Jesus said, “The wind bloweth where it listeth, and thou hearest the sound thereof, but canst not tell whence it cometh, and whither it goeth.”
So it is with the sign of the times at the First United Methodist Church in Perry, where messages born of the spirit come and go like the wind.
“Such a fun sesquicentennial weekend! Thanks for coming,” the sign proclaimed this week in the wake of the Perry Sesquicentennial Celebrations. In the weeks before was a quotation by one Cooper Galivan, perhaps one of the doctors of Wesleyan theology:
“I believe that you should do good things and not expect things in return. –Cooper Galivan”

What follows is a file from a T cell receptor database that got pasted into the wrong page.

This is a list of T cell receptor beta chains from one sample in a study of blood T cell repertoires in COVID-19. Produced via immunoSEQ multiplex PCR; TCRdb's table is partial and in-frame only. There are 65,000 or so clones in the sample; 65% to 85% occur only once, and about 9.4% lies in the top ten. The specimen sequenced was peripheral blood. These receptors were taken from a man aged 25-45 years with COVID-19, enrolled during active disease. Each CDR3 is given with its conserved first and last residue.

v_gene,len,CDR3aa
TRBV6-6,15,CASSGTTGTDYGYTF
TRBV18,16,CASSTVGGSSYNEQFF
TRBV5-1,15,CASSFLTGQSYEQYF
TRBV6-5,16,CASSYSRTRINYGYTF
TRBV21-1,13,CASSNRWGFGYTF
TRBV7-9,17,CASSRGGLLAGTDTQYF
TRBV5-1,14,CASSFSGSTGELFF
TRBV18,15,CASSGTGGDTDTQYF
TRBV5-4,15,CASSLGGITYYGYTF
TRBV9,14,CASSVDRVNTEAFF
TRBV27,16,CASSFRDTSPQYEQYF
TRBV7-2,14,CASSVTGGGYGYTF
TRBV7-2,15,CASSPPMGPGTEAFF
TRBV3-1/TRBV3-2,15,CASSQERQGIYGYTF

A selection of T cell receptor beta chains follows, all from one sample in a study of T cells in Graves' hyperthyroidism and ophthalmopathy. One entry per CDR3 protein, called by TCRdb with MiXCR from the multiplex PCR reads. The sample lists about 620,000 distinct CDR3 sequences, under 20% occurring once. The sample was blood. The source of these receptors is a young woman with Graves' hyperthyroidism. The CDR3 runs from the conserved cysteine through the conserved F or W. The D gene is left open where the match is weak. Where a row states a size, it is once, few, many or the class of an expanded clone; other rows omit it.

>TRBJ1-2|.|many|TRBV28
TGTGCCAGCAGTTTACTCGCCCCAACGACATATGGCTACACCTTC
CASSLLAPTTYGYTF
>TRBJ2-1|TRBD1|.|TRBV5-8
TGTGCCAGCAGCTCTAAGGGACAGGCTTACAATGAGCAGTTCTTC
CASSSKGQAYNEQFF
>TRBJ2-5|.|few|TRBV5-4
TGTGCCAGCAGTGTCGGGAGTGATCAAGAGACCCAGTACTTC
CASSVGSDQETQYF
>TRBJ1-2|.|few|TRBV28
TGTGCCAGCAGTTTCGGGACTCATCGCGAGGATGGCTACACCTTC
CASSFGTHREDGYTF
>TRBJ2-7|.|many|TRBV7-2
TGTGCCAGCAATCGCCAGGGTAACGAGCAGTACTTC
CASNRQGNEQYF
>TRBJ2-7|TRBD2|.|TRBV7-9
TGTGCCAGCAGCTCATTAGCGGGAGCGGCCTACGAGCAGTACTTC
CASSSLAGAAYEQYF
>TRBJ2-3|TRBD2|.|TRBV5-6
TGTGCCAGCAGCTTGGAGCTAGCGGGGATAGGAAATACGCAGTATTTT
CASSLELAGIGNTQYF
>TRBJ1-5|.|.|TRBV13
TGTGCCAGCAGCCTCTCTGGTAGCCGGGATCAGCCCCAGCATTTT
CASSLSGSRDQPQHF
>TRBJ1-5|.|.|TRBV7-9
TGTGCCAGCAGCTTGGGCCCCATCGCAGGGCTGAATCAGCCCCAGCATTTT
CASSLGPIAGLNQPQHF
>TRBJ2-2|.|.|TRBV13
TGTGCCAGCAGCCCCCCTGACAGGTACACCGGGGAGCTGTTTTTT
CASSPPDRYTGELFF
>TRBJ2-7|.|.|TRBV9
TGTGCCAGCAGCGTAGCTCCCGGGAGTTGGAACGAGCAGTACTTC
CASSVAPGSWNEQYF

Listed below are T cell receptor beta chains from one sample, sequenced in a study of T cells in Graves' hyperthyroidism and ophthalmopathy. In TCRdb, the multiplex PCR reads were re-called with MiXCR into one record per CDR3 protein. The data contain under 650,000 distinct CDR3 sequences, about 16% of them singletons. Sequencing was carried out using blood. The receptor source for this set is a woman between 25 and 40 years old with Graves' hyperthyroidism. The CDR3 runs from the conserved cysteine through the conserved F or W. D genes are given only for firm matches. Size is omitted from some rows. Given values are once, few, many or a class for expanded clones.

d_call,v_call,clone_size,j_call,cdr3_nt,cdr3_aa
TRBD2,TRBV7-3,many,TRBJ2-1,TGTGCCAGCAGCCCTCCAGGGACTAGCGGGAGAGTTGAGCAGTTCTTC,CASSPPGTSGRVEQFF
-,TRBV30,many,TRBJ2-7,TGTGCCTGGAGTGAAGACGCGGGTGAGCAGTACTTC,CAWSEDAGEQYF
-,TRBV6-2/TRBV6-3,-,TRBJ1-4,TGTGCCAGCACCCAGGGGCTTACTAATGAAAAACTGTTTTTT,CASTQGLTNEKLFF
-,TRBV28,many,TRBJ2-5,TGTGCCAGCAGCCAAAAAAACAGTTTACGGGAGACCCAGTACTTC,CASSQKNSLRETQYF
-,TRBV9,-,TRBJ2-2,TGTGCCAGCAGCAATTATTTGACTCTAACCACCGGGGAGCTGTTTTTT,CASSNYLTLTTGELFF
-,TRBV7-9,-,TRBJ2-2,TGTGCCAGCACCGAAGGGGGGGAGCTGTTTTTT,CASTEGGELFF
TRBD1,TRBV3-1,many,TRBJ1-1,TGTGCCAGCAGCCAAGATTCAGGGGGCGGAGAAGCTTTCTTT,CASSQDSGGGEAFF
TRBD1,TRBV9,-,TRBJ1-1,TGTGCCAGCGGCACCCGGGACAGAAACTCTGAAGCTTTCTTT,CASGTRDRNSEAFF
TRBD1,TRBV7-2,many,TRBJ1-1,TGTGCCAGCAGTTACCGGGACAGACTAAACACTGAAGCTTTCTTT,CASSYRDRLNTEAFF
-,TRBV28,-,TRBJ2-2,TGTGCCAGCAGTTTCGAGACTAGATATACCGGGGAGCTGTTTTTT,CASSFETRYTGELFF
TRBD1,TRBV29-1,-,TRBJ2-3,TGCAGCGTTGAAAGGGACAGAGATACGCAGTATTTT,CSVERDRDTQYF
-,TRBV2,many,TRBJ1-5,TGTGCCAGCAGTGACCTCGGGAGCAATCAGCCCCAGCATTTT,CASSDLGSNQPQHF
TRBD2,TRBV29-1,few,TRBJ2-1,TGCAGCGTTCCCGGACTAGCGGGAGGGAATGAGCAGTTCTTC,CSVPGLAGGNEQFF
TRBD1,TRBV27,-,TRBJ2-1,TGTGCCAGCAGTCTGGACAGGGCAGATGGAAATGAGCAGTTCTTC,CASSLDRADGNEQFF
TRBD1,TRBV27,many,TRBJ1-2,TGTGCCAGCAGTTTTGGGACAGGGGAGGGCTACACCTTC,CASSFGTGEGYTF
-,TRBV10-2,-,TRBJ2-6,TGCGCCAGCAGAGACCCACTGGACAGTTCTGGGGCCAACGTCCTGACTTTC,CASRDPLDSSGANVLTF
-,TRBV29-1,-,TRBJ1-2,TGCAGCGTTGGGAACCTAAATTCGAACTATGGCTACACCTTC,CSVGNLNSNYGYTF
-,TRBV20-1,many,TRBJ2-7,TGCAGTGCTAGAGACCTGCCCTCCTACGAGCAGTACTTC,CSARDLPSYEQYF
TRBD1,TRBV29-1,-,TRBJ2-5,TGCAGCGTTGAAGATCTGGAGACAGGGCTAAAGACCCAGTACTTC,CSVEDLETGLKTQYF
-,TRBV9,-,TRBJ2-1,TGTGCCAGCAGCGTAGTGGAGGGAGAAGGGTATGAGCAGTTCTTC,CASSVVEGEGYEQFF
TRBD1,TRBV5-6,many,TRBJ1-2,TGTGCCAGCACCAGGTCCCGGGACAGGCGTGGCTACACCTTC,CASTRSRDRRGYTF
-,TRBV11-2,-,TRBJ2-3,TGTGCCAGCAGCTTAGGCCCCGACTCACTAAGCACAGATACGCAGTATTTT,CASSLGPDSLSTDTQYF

The messages are generally uplifting, always edifying and sometimes didactic, as in this May message:
“Are you fearful or hateful? Hate stems from fear, fear of the unknown. Education is the answer.”
Like a tongue of fire, the fruits of such a spirit are love, joy, peace, longsuffering, kindness, goodness, faithfulness, meekness and self-control or self-overcoming. In the traditional view, the spirit is to the flesh as the evening breeze is to the trembling trees.
The symbol appears everywhere. For instance, J. J. Cale sang, “They call me the breeze. I keep blowing down the road. / I ain’t got me nobody. I ain’t carrying me no load.”